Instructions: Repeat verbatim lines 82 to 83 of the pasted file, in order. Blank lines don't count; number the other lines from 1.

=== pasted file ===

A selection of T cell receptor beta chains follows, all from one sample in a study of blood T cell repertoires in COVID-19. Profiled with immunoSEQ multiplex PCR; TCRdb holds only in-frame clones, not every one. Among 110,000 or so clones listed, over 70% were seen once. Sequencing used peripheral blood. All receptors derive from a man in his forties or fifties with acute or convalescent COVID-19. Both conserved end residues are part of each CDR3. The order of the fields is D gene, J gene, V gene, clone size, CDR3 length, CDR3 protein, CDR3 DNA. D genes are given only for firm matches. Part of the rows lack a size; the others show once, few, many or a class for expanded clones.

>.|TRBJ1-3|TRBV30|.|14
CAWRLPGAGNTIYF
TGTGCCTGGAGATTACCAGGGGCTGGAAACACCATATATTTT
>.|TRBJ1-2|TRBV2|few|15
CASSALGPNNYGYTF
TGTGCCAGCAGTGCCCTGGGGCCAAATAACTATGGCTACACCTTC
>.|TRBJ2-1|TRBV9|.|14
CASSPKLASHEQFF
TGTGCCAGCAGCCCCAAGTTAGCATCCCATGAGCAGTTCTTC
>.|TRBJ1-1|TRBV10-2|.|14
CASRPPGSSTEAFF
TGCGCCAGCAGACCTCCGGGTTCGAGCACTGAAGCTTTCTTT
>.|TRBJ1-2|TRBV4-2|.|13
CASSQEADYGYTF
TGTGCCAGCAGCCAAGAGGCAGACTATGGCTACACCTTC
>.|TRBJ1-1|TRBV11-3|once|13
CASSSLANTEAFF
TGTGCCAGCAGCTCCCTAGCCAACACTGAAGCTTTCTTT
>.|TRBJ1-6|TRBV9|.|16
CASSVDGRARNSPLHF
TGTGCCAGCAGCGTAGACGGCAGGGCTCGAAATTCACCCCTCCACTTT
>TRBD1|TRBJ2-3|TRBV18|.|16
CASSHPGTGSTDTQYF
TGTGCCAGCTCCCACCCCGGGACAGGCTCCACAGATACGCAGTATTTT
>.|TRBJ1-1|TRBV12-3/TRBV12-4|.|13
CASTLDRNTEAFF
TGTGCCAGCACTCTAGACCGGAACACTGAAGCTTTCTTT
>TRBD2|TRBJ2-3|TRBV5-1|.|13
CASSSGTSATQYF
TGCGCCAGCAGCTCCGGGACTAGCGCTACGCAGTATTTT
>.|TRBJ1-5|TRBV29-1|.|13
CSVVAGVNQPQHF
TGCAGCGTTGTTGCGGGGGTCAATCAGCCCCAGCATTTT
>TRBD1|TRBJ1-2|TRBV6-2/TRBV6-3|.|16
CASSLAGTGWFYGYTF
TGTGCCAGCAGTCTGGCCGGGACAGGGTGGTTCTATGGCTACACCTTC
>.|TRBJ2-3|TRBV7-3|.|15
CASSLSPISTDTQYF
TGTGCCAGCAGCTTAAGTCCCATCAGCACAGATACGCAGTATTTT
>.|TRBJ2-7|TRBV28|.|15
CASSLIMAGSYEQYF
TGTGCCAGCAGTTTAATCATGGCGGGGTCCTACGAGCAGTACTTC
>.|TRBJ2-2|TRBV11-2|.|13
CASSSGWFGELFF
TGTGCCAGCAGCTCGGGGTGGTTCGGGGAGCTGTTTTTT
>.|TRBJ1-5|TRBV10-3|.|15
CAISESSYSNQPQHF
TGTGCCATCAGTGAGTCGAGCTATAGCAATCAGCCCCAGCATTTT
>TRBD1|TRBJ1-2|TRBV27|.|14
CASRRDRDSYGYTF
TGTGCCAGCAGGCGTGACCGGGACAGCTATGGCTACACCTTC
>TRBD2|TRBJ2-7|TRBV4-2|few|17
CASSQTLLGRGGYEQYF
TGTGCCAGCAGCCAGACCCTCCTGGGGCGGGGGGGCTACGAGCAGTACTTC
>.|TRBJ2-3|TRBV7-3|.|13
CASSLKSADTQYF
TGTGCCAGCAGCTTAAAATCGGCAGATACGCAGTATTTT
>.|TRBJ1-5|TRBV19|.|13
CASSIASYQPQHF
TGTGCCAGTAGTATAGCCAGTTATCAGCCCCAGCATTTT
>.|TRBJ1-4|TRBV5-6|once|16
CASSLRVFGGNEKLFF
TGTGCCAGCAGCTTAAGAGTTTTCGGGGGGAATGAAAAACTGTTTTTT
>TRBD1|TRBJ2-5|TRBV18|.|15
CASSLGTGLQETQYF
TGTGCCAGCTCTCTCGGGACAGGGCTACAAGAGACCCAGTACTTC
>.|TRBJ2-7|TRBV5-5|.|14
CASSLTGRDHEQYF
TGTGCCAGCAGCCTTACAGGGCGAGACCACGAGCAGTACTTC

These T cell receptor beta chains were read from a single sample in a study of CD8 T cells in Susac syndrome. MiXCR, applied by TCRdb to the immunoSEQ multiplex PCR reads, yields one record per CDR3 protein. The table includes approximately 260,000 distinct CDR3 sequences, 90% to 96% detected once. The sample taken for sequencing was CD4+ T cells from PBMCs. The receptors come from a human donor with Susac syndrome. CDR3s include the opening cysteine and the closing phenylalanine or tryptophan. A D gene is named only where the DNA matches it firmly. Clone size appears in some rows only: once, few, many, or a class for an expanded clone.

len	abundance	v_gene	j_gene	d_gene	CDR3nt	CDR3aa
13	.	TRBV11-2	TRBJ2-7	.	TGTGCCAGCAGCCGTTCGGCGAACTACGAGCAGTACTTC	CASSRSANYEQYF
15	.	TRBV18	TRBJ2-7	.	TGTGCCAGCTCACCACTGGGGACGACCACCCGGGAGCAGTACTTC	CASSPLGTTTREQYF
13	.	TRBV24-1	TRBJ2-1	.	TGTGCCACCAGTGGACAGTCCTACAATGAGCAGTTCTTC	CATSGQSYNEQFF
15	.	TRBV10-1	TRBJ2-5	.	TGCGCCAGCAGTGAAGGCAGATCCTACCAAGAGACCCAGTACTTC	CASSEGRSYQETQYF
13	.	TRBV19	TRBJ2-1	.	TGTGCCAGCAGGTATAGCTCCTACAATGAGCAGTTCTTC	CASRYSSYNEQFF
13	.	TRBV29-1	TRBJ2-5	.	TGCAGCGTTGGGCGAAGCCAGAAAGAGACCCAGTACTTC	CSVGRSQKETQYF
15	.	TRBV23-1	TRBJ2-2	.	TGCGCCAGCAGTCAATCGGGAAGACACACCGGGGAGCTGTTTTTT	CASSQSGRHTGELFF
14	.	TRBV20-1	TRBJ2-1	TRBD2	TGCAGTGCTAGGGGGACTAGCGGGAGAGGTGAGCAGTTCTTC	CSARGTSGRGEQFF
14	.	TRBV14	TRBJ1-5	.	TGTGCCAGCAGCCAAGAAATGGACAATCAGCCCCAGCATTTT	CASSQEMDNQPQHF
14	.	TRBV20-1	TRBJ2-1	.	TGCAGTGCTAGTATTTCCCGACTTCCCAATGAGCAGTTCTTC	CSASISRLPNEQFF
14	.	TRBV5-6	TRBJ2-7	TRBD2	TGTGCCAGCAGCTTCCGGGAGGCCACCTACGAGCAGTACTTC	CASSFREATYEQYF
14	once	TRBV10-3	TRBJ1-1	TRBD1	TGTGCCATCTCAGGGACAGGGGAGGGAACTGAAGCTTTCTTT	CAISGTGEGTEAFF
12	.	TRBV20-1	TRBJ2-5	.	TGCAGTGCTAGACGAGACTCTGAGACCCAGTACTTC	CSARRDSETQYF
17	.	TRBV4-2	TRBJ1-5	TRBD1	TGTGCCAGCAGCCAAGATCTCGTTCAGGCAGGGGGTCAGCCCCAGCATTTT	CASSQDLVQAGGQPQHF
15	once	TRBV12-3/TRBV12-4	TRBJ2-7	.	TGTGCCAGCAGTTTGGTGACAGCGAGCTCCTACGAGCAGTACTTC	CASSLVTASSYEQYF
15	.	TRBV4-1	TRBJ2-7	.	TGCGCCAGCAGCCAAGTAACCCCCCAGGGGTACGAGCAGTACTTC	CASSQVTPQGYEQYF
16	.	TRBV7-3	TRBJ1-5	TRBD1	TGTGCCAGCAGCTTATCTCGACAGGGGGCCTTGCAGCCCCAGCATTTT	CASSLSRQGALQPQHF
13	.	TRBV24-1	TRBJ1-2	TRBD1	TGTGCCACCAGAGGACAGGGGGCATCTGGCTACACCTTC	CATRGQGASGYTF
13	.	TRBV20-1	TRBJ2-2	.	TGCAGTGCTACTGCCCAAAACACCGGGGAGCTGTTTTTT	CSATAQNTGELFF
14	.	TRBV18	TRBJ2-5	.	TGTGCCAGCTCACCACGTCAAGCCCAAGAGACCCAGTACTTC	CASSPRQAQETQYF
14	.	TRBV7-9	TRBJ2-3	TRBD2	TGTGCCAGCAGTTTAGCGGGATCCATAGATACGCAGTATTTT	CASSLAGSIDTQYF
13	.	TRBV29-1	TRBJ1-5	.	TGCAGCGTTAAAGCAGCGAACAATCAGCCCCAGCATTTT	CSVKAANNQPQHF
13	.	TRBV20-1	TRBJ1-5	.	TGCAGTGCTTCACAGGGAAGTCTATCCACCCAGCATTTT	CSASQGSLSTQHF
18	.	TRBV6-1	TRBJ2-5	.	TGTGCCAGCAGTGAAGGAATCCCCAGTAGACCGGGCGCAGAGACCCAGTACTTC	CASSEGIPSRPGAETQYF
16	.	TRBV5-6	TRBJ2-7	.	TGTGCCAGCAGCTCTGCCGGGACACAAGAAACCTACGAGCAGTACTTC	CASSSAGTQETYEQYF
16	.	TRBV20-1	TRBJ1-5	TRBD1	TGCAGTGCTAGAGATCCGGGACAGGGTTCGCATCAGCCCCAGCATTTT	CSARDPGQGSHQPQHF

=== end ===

14	.	TRBV20-1	TRBJ2-1	.	TGCAGTGCTAGTATTTCCCGACTTCCCAATGAGCAGTTCTTC	CSASISRLPNEQFF
14	.	TRBV5-6	TRBJ2-7	TRBD2	TGTGCCAGCAGCTTCCGGGAGGCCACCTACGAGCAGTACTTC	CASSFREATYEQYF